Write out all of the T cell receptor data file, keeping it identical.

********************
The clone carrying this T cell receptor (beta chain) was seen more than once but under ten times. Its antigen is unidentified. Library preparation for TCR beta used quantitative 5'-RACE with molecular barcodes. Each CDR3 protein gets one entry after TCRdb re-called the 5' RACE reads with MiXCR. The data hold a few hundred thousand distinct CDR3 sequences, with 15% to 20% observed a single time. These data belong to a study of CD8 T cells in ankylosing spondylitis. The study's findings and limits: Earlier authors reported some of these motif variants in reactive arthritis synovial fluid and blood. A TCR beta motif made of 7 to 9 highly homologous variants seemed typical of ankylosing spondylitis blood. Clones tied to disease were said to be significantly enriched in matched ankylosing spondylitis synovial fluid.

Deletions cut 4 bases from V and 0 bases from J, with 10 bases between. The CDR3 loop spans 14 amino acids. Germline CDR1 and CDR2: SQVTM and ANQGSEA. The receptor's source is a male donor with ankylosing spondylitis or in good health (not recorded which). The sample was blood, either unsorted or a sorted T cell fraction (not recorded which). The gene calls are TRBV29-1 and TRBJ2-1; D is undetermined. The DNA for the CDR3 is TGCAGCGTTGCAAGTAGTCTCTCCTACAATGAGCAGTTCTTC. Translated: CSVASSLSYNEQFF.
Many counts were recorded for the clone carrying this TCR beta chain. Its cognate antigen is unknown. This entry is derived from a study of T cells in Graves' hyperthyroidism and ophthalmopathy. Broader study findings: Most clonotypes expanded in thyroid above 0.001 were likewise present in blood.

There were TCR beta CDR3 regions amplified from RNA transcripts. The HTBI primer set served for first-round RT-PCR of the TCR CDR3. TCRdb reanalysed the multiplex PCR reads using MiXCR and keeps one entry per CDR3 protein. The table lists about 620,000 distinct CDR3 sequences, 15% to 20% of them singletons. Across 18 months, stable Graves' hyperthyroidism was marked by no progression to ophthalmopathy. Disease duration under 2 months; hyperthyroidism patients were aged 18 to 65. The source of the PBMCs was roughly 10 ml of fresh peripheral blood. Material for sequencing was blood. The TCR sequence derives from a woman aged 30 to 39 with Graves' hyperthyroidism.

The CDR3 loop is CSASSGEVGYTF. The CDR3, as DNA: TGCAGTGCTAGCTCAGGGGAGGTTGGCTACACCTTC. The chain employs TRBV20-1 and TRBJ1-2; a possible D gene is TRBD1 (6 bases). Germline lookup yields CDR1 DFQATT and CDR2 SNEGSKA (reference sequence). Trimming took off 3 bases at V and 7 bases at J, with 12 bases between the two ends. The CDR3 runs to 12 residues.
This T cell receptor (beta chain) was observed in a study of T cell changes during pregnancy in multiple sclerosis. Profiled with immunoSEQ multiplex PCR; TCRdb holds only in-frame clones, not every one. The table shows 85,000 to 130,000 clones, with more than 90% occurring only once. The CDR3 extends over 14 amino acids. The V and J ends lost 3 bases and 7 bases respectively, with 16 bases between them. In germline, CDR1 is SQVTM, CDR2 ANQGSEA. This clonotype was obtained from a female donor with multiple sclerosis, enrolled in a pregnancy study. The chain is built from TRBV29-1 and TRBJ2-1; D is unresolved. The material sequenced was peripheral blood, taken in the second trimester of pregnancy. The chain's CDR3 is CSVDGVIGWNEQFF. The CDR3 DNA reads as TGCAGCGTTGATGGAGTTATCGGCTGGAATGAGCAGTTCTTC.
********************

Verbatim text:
The clone carrying this T cell receptor (beta chain) was seen more than once but under ten times. Its antigen is unidentified. Library preparation for TCR beta used quantitative 5'-RACE with molecular barcodes. Each CDR3 protein gets one entry after TCRdb re-called the 5' RACE reads with MiXCR. The data hold a few hundred thousand distinct CDR3 sequences, with 15% to 20% observed a single time. These data belong to a study of CD8 T cells in ankylosing spondylitis. The study's findings and limits: Earlier authors reported some of these motif variants in reactive arthritis synovial fluid and blood. A TCR beta motif made of 7 to 9 highly homologous variants seemed typical of ankylosing spondylitis blood. Clones tied to disease were said to be significantly enriched in matched ankylosing spondylitis synovial fluid.

Deletions cut 4 bases from V and 0 bases from J, with 10 bases between. The CDR3 loop spans 14 amino acids. Germline CDR1 and CDR2: SQVTM and ANQGSEA. The receptor's source is a male donor with ankylosing spondylitis or in good health (not recorded which). The sample was blood, either unsorted or a sorted T cell fraction (not recorded which). The gene calls are TRBV29-1 and TRBJ2-1; D is undetermined. The DNA for the CDR3 is TGCAGCGTTGCAAGTAGTCTCTCCTACAATGAGCAGTTCTTC. Translated: CSVASSLSYNEQFF.
Many counts were recorded for the clone carrying this TCR beta chain. Its cognate antigen is unknown. This entry is derived from a study of T cells in Graves' hyperthyroidism and ophthalmopathy. Broader study findings: Most clonotypes expanded in thyroid above 0.001 were likewise present in blood.

There were TCR beta CDR3 regions amplified from RNA transcripts. The HTBI primer set served for first-round RT-PCR of the TCR CDR3. TCRdb reanalysed the multiplex PCR reads using MiXCR and keeps one entry per CDR3 protein. The table lists about 620,000 distinct CDR3 sequences, 15% to 20% of them singletons. Across 18 months, stable Graves' hyperthyroidism was marked by no progression to ophthalmopathy. Disease duration under 2 months; hyperthyroidism patients were aged 18 to 65. The source of the PBMCs was roughly 10 ml of fresh peripheral blood. Material for sequencing was blood. The TCR sequence derives from a woman aged 30 to 39 with Graves' hyperthyroidism.

The CDR3 loop is CSASSGEVGYTF. The CDR3, as DNA: TGCAGTGCTAGCTCAGGGGAGGTTGGCTACACCTTC. The chain employs TRBV20-1 and TRBJ1-2; a possible D gene is TRBD1 (6 bases). Germline lookup yields CDR1 DFQATT and CDR2 SNEGSKA (reference sequence). Trimming took off 3 bases at V and 7 bases at J, with 12 bases between the two ends. The CDR3 runs to 12 residues.
This T cell receptor (beta chain) was observed in a study of T cell changes during pregnancy in multiple sclerosis. Profiled with immunoSEQ multiplex PCR; TCRdb holds only in-frame clones, not every one. The table shows 85,000 to 130,000 clones, with more than 90% occurring only once. The CDR3 extends over 14 amino acids. The V and J ends lost 3 bases and 7 bases respectively, with 16 bases between them. In germline, CDR1 is SQVTM, CDR2 ANQGSEA. This clonotype was obtained from a female donor with multiple sclerosis, enrolled in a pregnancy study. The chain is built from TRBV29-1 and TRBJ2-1; D is unresolved. The material sequenced was peripheral blood, taken in the second trimester of pregnancy. The chain's CDR3 is CSVDGVIGWNEQFF. The CDR3 DNA reads as TGCAGCGTTGATGGAGTTATCGGCTGGAATGAGCAGTTCTTC.